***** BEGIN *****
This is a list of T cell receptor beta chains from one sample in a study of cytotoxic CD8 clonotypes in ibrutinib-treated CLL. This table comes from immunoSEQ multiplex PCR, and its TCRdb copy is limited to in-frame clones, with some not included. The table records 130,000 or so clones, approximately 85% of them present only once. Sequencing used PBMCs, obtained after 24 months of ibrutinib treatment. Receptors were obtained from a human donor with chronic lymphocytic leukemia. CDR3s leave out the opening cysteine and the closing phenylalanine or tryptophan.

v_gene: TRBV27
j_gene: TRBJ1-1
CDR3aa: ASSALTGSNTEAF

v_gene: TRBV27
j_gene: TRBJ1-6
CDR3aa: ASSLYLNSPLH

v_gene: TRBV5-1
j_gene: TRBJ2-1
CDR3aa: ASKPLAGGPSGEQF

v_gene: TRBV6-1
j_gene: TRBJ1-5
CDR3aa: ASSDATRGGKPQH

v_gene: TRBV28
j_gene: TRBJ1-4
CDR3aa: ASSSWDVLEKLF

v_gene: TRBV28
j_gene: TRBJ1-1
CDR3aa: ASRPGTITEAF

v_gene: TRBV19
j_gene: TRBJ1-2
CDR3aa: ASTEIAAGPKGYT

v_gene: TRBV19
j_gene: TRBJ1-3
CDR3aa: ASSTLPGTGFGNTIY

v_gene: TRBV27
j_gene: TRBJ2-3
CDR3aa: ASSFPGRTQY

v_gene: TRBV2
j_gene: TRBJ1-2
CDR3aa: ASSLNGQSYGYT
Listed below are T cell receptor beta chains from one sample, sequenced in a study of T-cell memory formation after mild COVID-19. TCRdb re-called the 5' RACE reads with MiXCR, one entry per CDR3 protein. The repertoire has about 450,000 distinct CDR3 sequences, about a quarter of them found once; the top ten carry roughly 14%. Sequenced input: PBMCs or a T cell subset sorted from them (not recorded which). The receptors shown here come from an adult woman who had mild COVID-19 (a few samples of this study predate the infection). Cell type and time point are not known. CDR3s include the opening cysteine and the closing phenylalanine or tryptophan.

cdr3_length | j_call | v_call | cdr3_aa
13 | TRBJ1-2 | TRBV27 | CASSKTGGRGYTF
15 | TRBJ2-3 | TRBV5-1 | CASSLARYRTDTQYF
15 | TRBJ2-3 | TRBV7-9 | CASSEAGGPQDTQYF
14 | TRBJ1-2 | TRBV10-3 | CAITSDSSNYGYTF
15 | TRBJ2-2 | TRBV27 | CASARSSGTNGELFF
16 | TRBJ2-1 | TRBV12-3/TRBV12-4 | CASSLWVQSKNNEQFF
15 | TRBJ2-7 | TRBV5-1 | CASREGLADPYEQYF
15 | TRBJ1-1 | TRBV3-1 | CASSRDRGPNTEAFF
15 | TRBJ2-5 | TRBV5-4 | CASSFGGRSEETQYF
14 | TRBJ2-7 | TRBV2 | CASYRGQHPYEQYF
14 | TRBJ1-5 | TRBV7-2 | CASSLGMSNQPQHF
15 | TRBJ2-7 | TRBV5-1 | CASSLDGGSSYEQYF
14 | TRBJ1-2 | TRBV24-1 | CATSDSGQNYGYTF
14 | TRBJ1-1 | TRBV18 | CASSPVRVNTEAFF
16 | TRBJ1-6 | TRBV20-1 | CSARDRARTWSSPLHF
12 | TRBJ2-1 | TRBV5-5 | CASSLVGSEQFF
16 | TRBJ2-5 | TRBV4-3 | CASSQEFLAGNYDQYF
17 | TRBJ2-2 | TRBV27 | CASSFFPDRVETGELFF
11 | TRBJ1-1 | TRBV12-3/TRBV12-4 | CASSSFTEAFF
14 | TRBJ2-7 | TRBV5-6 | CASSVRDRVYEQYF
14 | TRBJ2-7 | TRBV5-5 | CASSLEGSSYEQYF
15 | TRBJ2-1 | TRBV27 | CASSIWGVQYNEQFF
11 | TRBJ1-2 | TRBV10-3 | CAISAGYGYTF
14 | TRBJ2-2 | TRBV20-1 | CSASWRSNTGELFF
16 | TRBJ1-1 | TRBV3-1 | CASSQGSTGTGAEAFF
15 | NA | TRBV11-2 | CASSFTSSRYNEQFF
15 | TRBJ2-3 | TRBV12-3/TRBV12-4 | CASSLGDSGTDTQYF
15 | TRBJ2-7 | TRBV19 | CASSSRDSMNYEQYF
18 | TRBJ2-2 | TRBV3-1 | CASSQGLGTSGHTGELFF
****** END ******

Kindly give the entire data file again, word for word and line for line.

This is a list of T cell receptor beta chains from one sample in a study of cytotoxic CD8 clonotypes in ibrutinib-treated CLL. This table comes from immunoSEQ multiplex PCR, and its TCRdb copy is limited to in-frame clones, with some not included. The table records 130,000 or so clones, approximately 85% of them present only once. Sequencing used PBMCs, obtained after 24 months of ibrutinib treatment. Receptors were obtained from a human donor with chronic lymphocytic leukemia. CDR3s leave out the opening cysteine and the closing phenylalanine or tryptophan.

v_gene: TRBV27
j_gene: TRBJ1-1
CDR3aa: ASSALTGSNTEAF

v_gene: TRBV27
j_gene: TRBJ1-6
CDR3aa: ASSLYLNSPLH

v_gene: TRBV5-1
j_gene: TRBJ2-1
CDR3aa: ASKPLAGGPSGEQF

v_gene: TRBV6-1
j_gene: TRBJ1-5
CDR3aa: ASSDATRGGKPQH

v_gene: TRBV28
j_gene: TRBJ1-4
CDR3aa: ASSSWDVLEKLF

v_gene: TRBV28
j_gene: TRBJ1-1
CDR3aa: ASRPGTITEAF

v_gene: TRBV19
j_gene: TRBJ1-2
CDR3aa: ASTEIAAGPKGYT

v_gene: TRBV19
j_gene: TRBJ1-3
CDR3aa: ASSTLPGTGFGNTIY

v_gene: TRBV27
j_gene: TRBJ2-3
CDR3aa: ASSFPGRTQY

v_gene: TRBV2
j_gene: TRBJ1-2
CDR3aa: ASSLNGQSYGYT
Listed below are T cell receptor beta chains from one sample, sequenced in a study of T-cell memory formation after mild COVID-19. TCRdb re-called the 5' RACE reads with MiXCR, one entry per CDR3 protein. The repertoire has about 450,000 distinct CDR3 sequences, about a quarter of them found once; the top ten carry roughly 14%. Sequenced input: PBMCs or a T cell subset sorted from them (not recorded which). The receptors shown here come from an adult woman who had mild COVID-19 (a few samples of this study predate the infection). Cell type and time point are not known. CDR3s include the opening cysteine and the closing phenylalanine or tryptophan.

cdr3_length | j_call | v_call | cdr3_aa
13 | TRBJ1-2 | TRBV27 | CASSKTGGRGYTF
15 | TRBJ2-3 | TRBV5-1 | CASSLARYRTDTQYF
15 | TRBJ2-3 | TRBV7-9 | CASSEAGGPQDTQYF
14 | TRBJ1-2 | TRBV10-3 | CAITSDSSNYGYTF
15 | TRBJ2-2 | TRBV27 | CASARSSGTNGELFF
16 | TRBJ2-1 | TRBV12-3/TRBV12-4 | CASSLWVQSKNNEQFF
15 | TRBJ2-7 | TRBV5-1 | CASREGLADPYEQYF
15 | TRBJ1-1 | TRBV3-1 | CASSRDRGPNTEAFF
15 | TRBJ2-5 | TRBV5-4 | CASSFGGRSEETQYF
14 | TRBJ2-7 | TRBV2 | CASYRGQHPYEQYF
14 | TRBJ1-5 | TRBV7-2 | CASSLGMSNQPQHF
15 | TRBJ2-7 | TRBV5-1 | CASSLDGGSSYEQYF
14 | TRBJ1-2 | TRBV24-1 | CATSDSGQNYGYTF
14 | TRBJ1-1 | TRBV18 | CASSPVRVNTEAFF
16 | TRBJ1-6 | TRBV20-1 | CSARDRARTWSSPLHF
12 | TRBJ2-1 | TRBV5-5 | CASSLVGSEQFF
16 | TRBJ2-5 | TRBV4-3 | CASSQEFLAGNYDQYF
17 | TRBJ2-2 | TRBV27 | CASSFFPDRVETGELFF
11 | TRBJ1-1 | TRBV12-3/TRBV12-4 | CASSSFTEAFF
14 | TRBJ2-7 | TRBV5-6 | CASSVRDRVYEQYF
14 | TRBJ2-7 | TRBV5-5 | CASSLEGSSYEQYF
15 | TRBJ2-1 | TRBV27 | CASSIWGVQYNEQFF
11 | TRBJ1-2 | TRBV10-3 | CAISAGYGYTF
14 | TRBJ2-2 | TRBV20-1 | CSASWRSNTGELFF
16 | TRBJ1-1 | TRBV3-1 | CASSQGSTGTGAEAFF
15 | NA | TRBV11-2 | CASSFTSSRYNEQFF
15 | TRBJ2-3 | TRBV12-3/TRBV12-4 | CASSLGDSGTDTQYF
15 | TRBJ2-7 | TRBV19 | CASSSRDSMNYEQYF
18 | TRBJ2-2 | TRBV3-1 | CASSQGLGTSGHTGELFF